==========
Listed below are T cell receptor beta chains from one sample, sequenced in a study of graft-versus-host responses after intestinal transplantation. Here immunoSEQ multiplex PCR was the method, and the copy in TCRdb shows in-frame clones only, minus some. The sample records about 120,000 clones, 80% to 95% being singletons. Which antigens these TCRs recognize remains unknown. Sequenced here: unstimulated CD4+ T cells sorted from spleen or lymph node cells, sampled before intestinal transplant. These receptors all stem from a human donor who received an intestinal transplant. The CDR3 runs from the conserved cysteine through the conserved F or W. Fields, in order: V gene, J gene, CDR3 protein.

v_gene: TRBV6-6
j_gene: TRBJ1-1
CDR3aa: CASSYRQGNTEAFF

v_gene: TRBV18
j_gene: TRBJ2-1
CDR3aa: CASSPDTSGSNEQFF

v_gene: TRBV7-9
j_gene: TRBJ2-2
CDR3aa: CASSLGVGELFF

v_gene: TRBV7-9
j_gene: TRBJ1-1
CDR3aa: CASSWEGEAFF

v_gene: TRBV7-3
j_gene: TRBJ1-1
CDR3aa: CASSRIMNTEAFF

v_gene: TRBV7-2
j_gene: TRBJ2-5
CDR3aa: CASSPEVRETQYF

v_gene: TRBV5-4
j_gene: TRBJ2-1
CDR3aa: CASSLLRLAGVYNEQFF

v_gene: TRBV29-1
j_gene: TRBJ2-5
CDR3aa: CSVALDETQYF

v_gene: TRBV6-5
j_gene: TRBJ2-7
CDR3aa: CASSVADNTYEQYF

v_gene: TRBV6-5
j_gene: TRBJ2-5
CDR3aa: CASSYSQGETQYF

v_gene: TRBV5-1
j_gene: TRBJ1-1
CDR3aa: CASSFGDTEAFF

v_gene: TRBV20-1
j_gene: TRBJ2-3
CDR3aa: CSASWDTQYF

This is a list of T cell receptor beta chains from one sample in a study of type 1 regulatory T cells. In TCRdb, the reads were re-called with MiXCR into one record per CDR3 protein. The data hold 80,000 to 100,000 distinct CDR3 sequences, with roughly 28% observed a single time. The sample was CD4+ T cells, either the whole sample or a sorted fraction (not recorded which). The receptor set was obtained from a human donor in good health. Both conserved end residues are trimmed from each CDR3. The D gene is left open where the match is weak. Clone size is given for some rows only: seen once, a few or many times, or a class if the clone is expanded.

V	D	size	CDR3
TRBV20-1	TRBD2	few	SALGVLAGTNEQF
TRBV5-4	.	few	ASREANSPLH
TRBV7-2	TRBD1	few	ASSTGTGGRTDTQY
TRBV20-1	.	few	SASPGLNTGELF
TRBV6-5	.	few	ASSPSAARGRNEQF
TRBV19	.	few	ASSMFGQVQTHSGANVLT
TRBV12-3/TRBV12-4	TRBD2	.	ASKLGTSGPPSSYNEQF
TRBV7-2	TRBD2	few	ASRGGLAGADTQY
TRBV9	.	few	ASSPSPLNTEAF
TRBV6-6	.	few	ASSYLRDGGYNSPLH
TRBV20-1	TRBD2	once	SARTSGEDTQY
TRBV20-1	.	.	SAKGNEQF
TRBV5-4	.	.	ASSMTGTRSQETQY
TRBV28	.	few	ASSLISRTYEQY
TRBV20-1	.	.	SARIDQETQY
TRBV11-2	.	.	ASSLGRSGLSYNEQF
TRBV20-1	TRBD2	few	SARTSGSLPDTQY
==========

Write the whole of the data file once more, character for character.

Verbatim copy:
Listed below are T cell receptor beta chains from one sample, sequenced in a study of graft-versus-host responses after intestinal transplantation. Here immunoSEQ multiplex PCR was the method, and the copy in TCRdb shows in-frame clones only, minus some. The sample records about 120,000 clones, 80% to 95% being singletons. Which antigens these TCRs recognize remains unknown. Sequenced here: unstimulated CD4+ T cells sorted from spleen or lymph node cells, sampled before intestinal transplant. These receptors all stem from a human donor who received an intestinal transplant. The CDR3 runs from the conserved cysteine through the conserved F or W. Fields, in order: V gene, J gene, CDR3 protein.

v_gene: TRBV6-6
j_gene: TRBJ1-1
CDR3aa: CASSYRQGNTEAFF

v_gene: TRBV18
j_gene: TRBJ2-1
CDR3aa: CASSPDTSGSNEQFF

v_gene: TRBV7-9
j_gene: TRBJ2-2
CDR3aa: CASSLGVGELFF

v_gene: TRBV7-9
j_gene: TRBJ1-1
CDR3aa: CASSWEGEAFF

v_gene: TRBV7-3
j_gene: TRBJ1-1
CDR3aa: CASSRIMNTEAFF

v_gene: TRBV7-2
j_gene: TRBJ2-5
CDR3aa: CASSPEVRETQYF

v_gene: TRBV5-4
j_gene: TRBJ2-1
CDR3aa: CASSLLRLAGVYNEQFF

v_gene: TRBV29-1
j_gene: TRBJ2-5
CDR3aa: CSVALDETQYF

v_gene: TRBV6-5
j_gene: TRBJ2-7
CDR3aa: CASSVADNTYEQYF

v_gene: TRBV6-5
j_gene: TRBJ2-5
CDR3aa: CASSYSQGETQYF

v_gene: TRBV5-1
j_gene: TRBJ1-1
CDR3aa: CASSFGDTEAFF

v_gene: TRBV20-1
j_gene: TRBJ2-3
CDR3aa: CSASWDTQYF

This is a list of T cell receptor beta chains from one sample in a study of type 1 regulatory T cells. In TCRdb, the reads were re-called with MiXCR into one record per CDR3 protein. The data hold 80,000 to 100,000 distinct CDR3 sequences, with roughly 28% observed a single time. The sample was CD4+ T cells, either the whole sample or a sorted fraction (not recorded which). The receptor set was obtained from a human donor in good health. Both conserved end residues are trimmed from each CDR3. The D gene is left open where the match is weak. Clone size is given for some rows only: seen once, a few or many times, or a class if the clone is expanded.

V	D	size	CDR3
TRBV20-1	TRBD2	few	SALGVLAGTNEQF
TRBV5-4	.	few	ASREANSPLH
TRBV7-2	TRBD1	few	ASSTGTGGRTDTQY
TRBV20-1	.	few	SASPGLNTGELF
TRBV6-5	.	few	ASSPSAARGRNEQF
TRBV19	.	few	ASSMFGQVQTHSGANVLT
TRBV12-3/TRBV12-4	TRBD2	.	ASKLGTSGPPSSYNEQF
TRBV7-2	TRBD2	few	ASRGGLAGADTQY
TRBV9	.	few	ASSPSPLNTEAF
TRBV6-6	.	few	ASSYLRDGGYNSPLH
TRBV20-1	TRBD2	once	SARTSGEDTQY
TRBV20-1	.	.	SAKGNEQF
TRBV5-4	.	.	ASSMTGTRSQETQY
TRBV28	.	few	ASSLISRTYEQY
TRBV20-1	.	.	SARIDQETQY
TRBV11-2	.	.	ASSLGRSGLSYNEQF
TRBV20-1	TRBD2	few	SARTSGSLPDTQY